The mid ’60s will forever represent social change and upheaval, synonymous with civil rights, women’s liberation, the war in Vietnam, and the sexual revolution. But the biggest shift was the youth movement, boasting its own rock and roll soundtrack – from the Beatles and Beach Boys to the Leaves and Bobby Fuller Four – and the P.F. Sloan-provided slogan, “old enough to kill but not for voting.” It’s a daunting subject to tackle, but Domenic Priore does an admirable job.
The first edition of Riot was published in 2007. Priore has also authored Smile: The Story Of Brian Wilson’s Lost Masterpiece, was editor of The Dumb Angel Gazette, and is a music and pop culture chronicler, particularly regarding Southern California.
The research involved in this tome is indeed impressive. Citing a heap of published and broadcast sources, as well as personal interviews he conducted, Priore gives space to a legion of bands, clubs, and personalities. And while more ink is devoted to the Byrds, Buffalo Springfield, Love, the Mothers Of Invention, and the Doors, figures like Lee Hazelwood, Jack Nitzsche, the Electric Prunes, and the Music Machine also get their due.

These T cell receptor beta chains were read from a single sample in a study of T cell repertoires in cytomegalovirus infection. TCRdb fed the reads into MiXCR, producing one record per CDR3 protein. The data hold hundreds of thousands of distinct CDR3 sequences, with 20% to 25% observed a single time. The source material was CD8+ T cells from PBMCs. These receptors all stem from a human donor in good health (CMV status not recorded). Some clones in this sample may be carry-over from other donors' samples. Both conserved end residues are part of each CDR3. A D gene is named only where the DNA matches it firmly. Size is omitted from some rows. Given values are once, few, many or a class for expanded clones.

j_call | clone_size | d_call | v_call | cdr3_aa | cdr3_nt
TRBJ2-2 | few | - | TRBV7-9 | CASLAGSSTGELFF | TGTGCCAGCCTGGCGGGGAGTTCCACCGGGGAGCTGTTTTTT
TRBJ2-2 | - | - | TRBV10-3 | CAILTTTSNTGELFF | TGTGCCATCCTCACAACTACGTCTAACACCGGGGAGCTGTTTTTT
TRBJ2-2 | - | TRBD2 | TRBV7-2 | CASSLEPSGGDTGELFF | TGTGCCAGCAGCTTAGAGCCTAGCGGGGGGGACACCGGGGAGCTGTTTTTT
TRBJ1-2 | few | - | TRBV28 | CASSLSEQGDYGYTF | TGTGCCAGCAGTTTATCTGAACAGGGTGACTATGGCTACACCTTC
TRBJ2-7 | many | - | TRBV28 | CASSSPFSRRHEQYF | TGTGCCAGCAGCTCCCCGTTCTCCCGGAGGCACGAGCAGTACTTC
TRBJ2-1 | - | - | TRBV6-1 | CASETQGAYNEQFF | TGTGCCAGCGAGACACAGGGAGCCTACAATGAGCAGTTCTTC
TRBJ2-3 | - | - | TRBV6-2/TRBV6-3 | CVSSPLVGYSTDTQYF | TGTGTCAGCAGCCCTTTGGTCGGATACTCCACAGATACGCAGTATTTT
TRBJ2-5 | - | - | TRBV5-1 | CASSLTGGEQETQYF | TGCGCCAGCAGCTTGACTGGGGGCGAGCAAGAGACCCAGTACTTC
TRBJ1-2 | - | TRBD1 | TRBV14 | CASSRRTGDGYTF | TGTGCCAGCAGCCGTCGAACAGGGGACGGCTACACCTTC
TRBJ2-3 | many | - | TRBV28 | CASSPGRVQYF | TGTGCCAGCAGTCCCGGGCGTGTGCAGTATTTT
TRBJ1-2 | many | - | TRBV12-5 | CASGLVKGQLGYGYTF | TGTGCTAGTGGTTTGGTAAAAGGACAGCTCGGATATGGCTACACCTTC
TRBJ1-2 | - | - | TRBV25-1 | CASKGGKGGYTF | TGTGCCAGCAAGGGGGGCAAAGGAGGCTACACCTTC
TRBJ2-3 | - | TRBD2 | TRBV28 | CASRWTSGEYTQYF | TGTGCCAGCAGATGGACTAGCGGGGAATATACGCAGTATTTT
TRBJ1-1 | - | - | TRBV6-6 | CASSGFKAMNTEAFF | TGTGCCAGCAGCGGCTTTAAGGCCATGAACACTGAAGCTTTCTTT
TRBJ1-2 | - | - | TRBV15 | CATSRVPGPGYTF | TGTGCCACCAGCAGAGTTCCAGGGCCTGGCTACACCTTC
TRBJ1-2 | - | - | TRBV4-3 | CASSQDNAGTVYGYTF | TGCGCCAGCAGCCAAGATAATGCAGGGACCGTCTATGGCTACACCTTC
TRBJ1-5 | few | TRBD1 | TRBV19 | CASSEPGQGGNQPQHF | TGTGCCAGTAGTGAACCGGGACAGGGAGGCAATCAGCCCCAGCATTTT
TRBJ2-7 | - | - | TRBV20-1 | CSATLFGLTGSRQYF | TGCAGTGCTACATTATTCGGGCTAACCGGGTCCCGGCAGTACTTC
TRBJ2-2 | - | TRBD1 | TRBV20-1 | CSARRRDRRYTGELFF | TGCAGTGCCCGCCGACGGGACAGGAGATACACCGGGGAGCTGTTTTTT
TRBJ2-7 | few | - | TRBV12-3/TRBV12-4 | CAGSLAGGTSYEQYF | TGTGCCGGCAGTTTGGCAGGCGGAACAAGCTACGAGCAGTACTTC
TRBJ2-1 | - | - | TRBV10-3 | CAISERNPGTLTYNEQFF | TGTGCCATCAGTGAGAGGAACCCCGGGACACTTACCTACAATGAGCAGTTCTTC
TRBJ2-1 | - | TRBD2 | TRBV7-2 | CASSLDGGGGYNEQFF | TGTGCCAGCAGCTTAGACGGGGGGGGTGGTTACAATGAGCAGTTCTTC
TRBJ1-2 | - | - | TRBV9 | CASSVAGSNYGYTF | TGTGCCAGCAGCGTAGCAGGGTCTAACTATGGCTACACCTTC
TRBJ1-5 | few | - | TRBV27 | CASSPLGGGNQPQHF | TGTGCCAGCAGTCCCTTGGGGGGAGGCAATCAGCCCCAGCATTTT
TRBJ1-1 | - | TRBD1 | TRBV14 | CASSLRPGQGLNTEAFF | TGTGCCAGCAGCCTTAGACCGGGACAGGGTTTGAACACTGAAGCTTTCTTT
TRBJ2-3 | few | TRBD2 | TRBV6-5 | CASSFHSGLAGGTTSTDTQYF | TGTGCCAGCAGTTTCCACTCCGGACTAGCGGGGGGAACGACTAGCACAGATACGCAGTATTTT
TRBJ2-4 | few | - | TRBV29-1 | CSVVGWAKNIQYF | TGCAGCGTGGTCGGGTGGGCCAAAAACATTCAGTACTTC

The time frame may revolve around a year-and-a-half period from 1965 to ’66, geographically centered around the greater Sunset Strip area, but Priore understands that that brief heyday didn’t blossom (and destruct) in a vacuum. He puts it in context, embracing doo-wop, surf music, folkies, Chicano R&B from East L.A., and the garage-punk that presaged the more “serious” bands.
At 400 pages, the volume has three eight-page photo sections. An unintended treat for guitar geeks are the band photos, showing a wider variety of makes and models than you’d see on bandstands today. There isn’t a Les Paul to be found, and the only Strat is Dick Dale’s backwards-strung lefty. The Standels preferred Ekos, and the Chocolate Watchband were outfitted with Voxes. In a studio shot of Kaleidoscope backing R&B greats Johnny “Guitar” Watson and Larry Williams, David Lindley can barely be seen behind a mic stand, playing a vintage Gibson harp guitar. But the most oddball guitar prize goes to Johnny Echols of Love, surrounded by dancers at the Hullabaloo, playing a double-neck Stratosphere Twin!
This edition’s revisions mainly consist of some new pictures, a restyled cover, and a short but informative epilogue interview with Stephen Stills, talking about the police riot that squelched a peaceful protest over the closing of the popular club Pandora’s Box, inspiring his classic “For What It’s Worth.” But with the first edition commanding hefty prices, this is a bargain and, most of all, essential reading.
This article originally appeared in VG‘s June ’16 issue. All copyrights are by the author and Vintage Guitar magazine. Unauthorized replication or use is strictly prohibited.